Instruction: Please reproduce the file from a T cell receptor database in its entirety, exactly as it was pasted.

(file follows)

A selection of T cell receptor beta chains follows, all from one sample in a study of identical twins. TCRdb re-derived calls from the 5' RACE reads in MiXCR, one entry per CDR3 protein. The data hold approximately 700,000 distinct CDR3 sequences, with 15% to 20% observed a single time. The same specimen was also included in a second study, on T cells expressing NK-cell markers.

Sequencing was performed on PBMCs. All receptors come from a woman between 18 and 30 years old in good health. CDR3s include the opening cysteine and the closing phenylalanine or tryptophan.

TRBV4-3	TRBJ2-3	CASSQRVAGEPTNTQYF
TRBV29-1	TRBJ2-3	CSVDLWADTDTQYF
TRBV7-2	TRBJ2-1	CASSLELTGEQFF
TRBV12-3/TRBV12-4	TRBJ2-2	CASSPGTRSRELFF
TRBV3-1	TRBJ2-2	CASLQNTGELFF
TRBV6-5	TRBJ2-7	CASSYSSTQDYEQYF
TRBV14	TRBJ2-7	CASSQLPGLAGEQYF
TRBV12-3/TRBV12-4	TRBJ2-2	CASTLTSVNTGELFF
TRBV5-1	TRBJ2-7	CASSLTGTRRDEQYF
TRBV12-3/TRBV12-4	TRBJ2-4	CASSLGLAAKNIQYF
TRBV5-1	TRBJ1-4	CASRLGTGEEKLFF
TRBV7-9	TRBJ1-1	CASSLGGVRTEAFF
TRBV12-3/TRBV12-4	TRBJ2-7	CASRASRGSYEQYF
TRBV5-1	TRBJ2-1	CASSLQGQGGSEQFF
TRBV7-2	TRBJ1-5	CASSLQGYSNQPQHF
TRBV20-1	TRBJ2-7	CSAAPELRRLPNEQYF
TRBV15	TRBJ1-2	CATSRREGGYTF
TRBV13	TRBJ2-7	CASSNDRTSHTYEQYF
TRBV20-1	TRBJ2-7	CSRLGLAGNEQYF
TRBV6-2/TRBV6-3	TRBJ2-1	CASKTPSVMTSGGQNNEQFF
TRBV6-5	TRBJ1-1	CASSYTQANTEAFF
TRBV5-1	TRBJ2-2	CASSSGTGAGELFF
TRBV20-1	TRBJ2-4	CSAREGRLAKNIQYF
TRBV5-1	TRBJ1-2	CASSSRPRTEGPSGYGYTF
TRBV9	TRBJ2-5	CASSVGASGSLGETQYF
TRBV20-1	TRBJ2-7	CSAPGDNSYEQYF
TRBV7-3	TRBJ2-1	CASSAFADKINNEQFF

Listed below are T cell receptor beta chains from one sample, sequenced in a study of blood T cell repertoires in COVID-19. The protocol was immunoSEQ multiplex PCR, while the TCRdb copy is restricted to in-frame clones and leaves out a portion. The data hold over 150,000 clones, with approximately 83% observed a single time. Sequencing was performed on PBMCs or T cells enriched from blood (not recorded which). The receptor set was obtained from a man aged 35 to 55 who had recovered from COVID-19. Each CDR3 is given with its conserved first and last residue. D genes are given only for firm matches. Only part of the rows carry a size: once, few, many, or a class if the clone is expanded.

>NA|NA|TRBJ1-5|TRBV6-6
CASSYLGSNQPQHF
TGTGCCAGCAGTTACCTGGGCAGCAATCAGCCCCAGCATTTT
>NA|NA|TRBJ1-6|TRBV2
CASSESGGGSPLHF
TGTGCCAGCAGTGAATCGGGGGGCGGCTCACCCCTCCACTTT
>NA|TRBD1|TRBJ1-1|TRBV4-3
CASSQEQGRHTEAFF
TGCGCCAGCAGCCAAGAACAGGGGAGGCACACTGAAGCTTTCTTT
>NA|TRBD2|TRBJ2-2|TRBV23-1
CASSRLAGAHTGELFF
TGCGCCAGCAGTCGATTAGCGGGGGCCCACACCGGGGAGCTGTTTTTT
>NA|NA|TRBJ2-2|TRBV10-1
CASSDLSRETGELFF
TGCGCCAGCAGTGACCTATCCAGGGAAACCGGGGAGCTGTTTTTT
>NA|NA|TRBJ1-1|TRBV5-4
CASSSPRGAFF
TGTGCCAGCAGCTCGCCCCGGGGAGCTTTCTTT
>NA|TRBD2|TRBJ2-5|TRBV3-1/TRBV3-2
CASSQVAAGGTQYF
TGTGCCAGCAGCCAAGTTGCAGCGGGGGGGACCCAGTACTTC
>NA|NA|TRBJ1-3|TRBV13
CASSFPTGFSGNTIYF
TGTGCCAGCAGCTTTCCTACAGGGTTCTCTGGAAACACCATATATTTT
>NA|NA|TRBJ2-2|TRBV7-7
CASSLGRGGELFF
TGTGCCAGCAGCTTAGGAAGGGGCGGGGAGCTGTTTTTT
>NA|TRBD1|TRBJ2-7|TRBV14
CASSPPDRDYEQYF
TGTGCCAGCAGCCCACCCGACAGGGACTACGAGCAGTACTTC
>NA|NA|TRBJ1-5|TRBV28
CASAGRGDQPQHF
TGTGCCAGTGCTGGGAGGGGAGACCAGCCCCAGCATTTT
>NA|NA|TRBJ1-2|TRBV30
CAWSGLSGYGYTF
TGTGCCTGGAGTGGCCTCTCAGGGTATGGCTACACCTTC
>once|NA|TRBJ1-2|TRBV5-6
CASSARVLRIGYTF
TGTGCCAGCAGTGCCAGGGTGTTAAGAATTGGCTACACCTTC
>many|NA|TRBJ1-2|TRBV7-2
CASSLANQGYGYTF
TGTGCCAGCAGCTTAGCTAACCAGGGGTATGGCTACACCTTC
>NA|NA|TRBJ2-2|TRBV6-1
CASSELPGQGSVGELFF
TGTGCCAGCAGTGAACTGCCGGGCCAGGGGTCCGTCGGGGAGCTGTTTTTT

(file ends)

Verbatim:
A selection of T cell receptor beta chains follows, all from one sample in a study of identical twins. TCRdb re-derived calls from the 5' RACE reads in MiXCR, one entry per CDR3 protein. The data hold approximately 700,000 distinct CDR3 sequences, with 15% to 20% observed a single time. The same specimen was also included in a second study, on T cells expressing NK-cell markers.

Sequencing was performed on PBMCs. All receptors come from a woman between 18 and 30 years old in good health. CDR3s include the opening cysteine and the closing phenylalanine or tryptophan.

TRBV4-3	TRBJ2-3	CASSQRVAGEPTNTQYF
TRBV29-1	TRBJ2-3	CSVDLWADTDTQYF
TRBV7-2	TRBJ2-1	CASSLELTGEQFF
TRBV12-3/TRBV12-4	TRBJ2-2	CASSPGTRSRELFF
TRBV3-1	TRBJ2-2	CASLQNTGELFF
TRBV6-5	TRBJ2-7	CASSYSSTQDYEQYF
TRBV14	TRBJ2-7	CASSQLPGLAGEQYF
TRBV12-3/TRBV12-4	TRBJ2-2	CASTLTSVNTGELFF
TRBV5-1	TRBJ2-7	CASSLTGTRRDEQYF
TRBV12-3/TRBV12-4	TRBJ2-4	CASSLGLAAKNIQYF
TRBV5-1	TRBJ1-4	CASRLGTGEEKLFF
TRBV7-9	TRBJ1-1	CASSLGGVRTEAFF
TRBV12-3/TRBV12-4	TRBJ2-7	CASRASRGSYEQYF
TRBV5-1	TRBJ2-1	CASSLQGQGGSEQFF
TRBV7-2	TRBJ1-5	CASSLQGYSNQPQHF
TRBV20-1	TRBJ2-7	CSAAPELRRLPNEQYF
TRBV15	TRBJ1-2	CATSRREGGYTF
TRBV13	TRBJ2-7	CASSNDRTSHTYEQYF
TRBV20-1	TRBJ2-7	CSRLGLAGNEQYF
TRBV6-2/TRBV6-3	TRBJ2-1	CASKTPSVMTSGGQNNEQFF
TRBV6-5	TRBJ1-1	CASSYTQANTEAFF
TRBV5-1	TRBJ2-2	CASSSGTGAGELFF
TRBV20-1	TRBJ2-4	CSAREGRLAKNIQYF
TRBV5-1	TRBJ1-2	CASSSRPRTEGPSGYGYTF
TRBV9	TRBJ2-5	CASSVGASGSLGETQYF
TRBV20-1	TRBJ2-7	CSAPGDNSYEQYF
TRBV7-3	TRBJ2-1	CASSAFADKINNEQFF

Listed below are T cell receptor beta chains from one sample, sequenced in a study of blood T cell repertoires in COVID-19. The protocol was immunoSEQ multiplex PCR, while the TCRdb copy is restricted to in-frame clones and leaves out a portion. The data hold over 150,000 clones, with approximately 83% observed a single time. Sequencing was performed on PBMCs or T cells enriched from blood (not recorded which). The receptor set was obtained from a man aged 35 to 55 who had recovered from COVID-19. Each CDR3 is given with its conserved first and last residue. D genes are given only for firm matches. Only part of the rows carry a size: once, few, many, or a class if the clone is expanded.

>NA|NA|TRBJ1-5|TRBV6-6
CASSYLGSNQPQHF
TGTGCCAGCAGTTACCTGGGCAGCAATCAGCCCCAGCATTTT
>NA|NA|TRBJ1-6|TRBV2
CASSESGGGSPLHF
TGTGCCAGCAGTGAATCGGGGGGCGGCTCACCCCTCCACTTT
>NA|TRBD1|TRBJ1-1|TRBV4-3
CASSQEQGRHTEAFF
TGCGCCAGCAGCCAAGAACAGGGGAGGCACACTGAAGCTTTCTTT
>NA|TRBD2|TRBJ2-2|TRBV23-1
CASSRLAGAHTGELFF
TGCGCCAGCAGTCGATTAGCGGGGGCCCACACCGGGGAGCTGTTTTTT
>NA|NA|TRBJ2-2|TRBV10-1
CASSDLSRETGELFF
TGCGCCAGCAGTGACCTATCCAGGGAAACCGGGGAGCTGTTTTTT
>NA|NA|TRBJ1-1|TRBV5-4
CASSSPRGAFF
TGTGCCAGCAGCTCGCCCCGGGGAGCTTTCTTT
>NA|TRBD2|TRBJ2-5|TRBV3-1/TRBV3-2
CASSQVAAGGTQYF
TGTGCCAGCAGCCAAGTTGCAGCGGGGGGGACCCAGTACTTC
>NA|NA|TRBJ1-3|TRBV13
CASSFPTGFSGNTIYF
TGTGCCAGCAGCTTTCCTACAGGGTTCTCTGGAAACACCATATATTTT
>NA|NA|TRBJ2-2|TRBV7-7
CASSLGRGGELFF
TGTGCCAGCAGCTTAGGAAGGGGCGGGGAGCTGTTTTTT
>NA|TRBD1|TRBJ2-7|TRBV14
CASSPPDRDYEQYF
TGTGCCAGCAGCCCACCCGACAGGGACTACGAGCAGTACTTC
>NA|NA|TRBJ1-5|TRBV28
CASAGRGDQPQHF
TGTGCCAGTGCTGGGAGGGGAGACCAGCCCCAGCATTTT
>NA|NA|TRBJ1-2|TRBV30
CAWSGLSGYGYTF
TGTGCCTGGAGTGGCCTCTCAGGGTATGGCTACACCTTC
>once|NA|TRBJ1-2|TRBV5-6
CASSARVLRIGYTF
TGTGCCAGCAGTGCCAGGGTGTTAAGAATTGGCTACACCTTC
>many|NA|TRBJ1-2|TRBV7-2
CASSLANQGYGYTF
TGTGCCAGCAGCTTAGCTAACCAGGGGTATGGCTACACCTTC
>NA|NA|TRBJ2-2|TRBV6-1
CASSELPGQGSVGELFF
TGTGCCAGCAGTGAACTGCCGGGCCAGGGGTCCGTCGGGGAGCTGTTTTTT